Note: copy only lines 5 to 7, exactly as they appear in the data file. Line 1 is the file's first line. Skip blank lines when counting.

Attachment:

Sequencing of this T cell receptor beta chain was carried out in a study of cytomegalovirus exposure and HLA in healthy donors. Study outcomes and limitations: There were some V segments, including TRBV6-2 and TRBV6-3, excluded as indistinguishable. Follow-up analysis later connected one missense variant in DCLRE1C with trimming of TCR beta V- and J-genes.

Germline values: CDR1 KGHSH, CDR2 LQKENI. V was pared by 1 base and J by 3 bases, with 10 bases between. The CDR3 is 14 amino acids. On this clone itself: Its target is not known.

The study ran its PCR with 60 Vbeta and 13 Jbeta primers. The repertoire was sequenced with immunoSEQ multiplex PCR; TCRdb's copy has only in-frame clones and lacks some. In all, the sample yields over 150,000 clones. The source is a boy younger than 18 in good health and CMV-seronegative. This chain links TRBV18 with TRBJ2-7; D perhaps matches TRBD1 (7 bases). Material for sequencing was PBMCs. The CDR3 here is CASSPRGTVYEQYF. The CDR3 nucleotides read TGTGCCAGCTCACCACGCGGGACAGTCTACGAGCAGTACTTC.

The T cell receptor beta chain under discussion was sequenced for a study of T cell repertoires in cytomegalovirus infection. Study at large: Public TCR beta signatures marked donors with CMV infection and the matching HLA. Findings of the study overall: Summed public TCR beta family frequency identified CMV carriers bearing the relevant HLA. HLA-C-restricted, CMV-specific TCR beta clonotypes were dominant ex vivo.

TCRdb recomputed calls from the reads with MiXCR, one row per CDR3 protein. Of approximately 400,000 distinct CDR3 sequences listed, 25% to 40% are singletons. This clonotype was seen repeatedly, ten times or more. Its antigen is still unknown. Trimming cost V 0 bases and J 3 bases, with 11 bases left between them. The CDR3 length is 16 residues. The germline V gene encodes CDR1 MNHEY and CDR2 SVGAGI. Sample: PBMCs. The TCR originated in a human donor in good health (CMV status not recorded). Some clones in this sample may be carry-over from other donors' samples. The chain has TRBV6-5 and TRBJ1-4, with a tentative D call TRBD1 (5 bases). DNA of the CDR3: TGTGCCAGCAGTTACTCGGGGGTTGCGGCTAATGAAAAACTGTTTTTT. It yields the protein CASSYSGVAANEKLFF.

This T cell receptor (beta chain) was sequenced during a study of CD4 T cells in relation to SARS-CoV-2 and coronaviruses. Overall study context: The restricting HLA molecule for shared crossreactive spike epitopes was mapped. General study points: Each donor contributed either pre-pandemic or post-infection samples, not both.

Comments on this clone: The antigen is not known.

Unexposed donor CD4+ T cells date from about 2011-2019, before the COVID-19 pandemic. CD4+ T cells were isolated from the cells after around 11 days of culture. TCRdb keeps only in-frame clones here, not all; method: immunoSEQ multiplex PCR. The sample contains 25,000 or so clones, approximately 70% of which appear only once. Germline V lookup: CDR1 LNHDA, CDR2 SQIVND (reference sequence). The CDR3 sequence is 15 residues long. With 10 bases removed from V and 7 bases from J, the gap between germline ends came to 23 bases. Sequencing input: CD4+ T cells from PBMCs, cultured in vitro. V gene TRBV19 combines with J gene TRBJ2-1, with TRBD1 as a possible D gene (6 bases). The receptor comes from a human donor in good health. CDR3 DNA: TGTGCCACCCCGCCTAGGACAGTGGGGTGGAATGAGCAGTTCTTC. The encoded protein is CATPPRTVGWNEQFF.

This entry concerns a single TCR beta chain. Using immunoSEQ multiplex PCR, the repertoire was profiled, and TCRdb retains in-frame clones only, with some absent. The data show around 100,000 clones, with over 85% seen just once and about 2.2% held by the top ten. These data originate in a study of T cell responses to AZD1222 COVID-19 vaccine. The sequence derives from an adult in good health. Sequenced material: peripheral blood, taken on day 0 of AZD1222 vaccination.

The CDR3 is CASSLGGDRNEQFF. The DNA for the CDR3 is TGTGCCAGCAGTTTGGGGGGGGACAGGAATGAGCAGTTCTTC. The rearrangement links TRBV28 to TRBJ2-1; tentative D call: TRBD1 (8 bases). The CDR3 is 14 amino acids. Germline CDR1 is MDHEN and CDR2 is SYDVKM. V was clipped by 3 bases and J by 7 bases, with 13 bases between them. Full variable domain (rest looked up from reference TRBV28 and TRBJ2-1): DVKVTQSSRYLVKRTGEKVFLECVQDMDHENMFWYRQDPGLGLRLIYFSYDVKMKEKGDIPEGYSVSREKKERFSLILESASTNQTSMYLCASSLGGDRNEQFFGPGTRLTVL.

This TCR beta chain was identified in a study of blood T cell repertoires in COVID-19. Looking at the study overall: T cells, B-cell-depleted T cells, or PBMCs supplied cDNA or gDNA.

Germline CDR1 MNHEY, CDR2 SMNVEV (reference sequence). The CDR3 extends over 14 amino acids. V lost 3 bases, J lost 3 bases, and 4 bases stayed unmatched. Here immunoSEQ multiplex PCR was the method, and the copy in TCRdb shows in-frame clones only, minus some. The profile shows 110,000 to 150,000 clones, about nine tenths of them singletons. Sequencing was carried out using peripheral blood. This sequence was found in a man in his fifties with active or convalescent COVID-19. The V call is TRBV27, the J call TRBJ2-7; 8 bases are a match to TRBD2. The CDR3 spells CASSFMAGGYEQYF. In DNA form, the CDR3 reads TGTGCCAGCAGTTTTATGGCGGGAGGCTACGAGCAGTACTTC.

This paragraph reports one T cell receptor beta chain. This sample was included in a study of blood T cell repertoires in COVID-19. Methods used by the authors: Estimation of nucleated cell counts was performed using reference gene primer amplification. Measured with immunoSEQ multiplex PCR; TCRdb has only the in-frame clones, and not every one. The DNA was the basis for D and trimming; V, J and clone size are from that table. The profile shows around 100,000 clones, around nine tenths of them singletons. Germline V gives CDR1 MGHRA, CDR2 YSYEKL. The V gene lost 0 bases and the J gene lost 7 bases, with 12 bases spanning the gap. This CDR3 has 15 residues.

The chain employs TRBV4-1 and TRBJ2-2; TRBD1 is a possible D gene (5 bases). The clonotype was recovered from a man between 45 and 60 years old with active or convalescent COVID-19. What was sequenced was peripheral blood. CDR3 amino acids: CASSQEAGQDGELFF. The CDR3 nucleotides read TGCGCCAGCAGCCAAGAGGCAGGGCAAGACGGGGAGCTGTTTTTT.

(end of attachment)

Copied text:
TCRdb recomputed calls from the reads with MiXCR, one row per CDR3 protein. Of approximately 400,000 distinct CDR3 sequences listed, 25% to 40% are singletons. This clonotype was seen repeatedly, ten times or more. Its antigen is still unknown. Trimming cost V 0 bases and J 3 bases, with 11 bases left between them. The CDR3 length is 16 residues. The germline V gene encodes CDR1 MNHEY and CDR2 SVGAGI. Sample: PBMCs. The TCR originated in a human donor in good health (CMV status not recorded). Some clones in this sample may be carry-over from other donors' samples. The chain has TRBV6-5 and TRBJ1-4, with a tentative D call TRBD1 (5 bases). DNA of the CDR3: TGTGCCAGCAGTTACTCGGGGGTTGCGGCTAATGAAAAACTGTTTTTT. It yields the protein CASSYSGVAANEKLFF.

This T cell receptor (beta chain) was sequenced during a study of CD4 T cells in relation to SARS-CoV-2 and coronaviruses. Overall study context: The restricting HLA molecule for shared crossreactive spike epitopes was mapped. General study points: Each donor contributed either pre-pandemic or post-infection samples, not both.

Comments on this clone: The antigen is not known.